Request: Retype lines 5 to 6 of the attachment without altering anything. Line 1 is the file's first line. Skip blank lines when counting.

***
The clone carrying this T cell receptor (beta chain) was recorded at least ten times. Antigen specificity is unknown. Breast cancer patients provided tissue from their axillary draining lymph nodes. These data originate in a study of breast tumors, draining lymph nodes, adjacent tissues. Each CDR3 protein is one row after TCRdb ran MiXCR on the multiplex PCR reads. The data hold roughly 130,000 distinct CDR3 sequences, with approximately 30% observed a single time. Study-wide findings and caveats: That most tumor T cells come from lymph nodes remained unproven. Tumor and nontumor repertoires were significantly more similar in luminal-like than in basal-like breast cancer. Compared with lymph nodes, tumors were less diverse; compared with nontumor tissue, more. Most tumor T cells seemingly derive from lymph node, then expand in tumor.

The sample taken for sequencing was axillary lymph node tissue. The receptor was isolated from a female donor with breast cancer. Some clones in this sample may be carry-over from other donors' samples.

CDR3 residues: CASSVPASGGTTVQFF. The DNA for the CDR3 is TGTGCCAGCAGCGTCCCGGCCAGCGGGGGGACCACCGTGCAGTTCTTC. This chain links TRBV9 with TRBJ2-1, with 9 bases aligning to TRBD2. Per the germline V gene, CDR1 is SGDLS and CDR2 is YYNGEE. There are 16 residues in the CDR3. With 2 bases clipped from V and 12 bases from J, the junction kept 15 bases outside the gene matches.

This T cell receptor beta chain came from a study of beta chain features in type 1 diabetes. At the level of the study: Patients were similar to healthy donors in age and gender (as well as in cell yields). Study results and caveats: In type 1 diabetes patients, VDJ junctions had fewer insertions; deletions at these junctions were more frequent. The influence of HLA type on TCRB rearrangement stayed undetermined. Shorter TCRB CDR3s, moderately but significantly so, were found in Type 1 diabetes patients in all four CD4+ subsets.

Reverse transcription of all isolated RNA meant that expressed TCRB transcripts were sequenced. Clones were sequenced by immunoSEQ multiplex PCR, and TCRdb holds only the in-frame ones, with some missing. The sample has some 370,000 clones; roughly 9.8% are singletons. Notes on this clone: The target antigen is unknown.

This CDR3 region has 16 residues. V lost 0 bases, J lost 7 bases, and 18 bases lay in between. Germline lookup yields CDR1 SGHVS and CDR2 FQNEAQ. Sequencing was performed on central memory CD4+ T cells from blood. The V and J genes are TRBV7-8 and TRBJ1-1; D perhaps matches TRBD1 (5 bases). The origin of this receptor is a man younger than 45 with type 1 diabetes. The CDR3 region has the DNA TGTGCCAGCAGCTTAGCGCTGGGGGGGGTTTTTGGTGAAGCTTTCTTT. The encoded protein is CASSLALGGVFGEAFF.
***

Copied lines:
Reverse transcription of all isolated RNA meant that expressed TCRB transcripts were sequenced. Clones were sequenced by immunoSEQ multiplex PCR, and TCRdb holds only the in-frame ones, with some missing. The sample has some 370,000 clones; roughly 9.8% are singletons. Notes on this clone: The target antigen is unknown.

This CDR3 region has 16 residues. V lost 0 bases, J lost 7 bases, and 18 bases lay in between. Germline lookup yields CDR1 SGHVS and CDR2 FQNEAQ. Sequencing was performed on central memory CD4+ T cells from blood. The V and J genes are TRBV7-8 and TRBJ1-1; D perhaps matches TRBD1 (5 bases). The origin of this receptor is a man younger than 45 with type 1 diabetes. The CDR3 region has the DNA TGTGCCAGCAGCTTAGCGCTGGGGGGGGTTTTTGGTGAAGCTTTCTTT. The encoded protein is CASSLALGGVFGEAFF.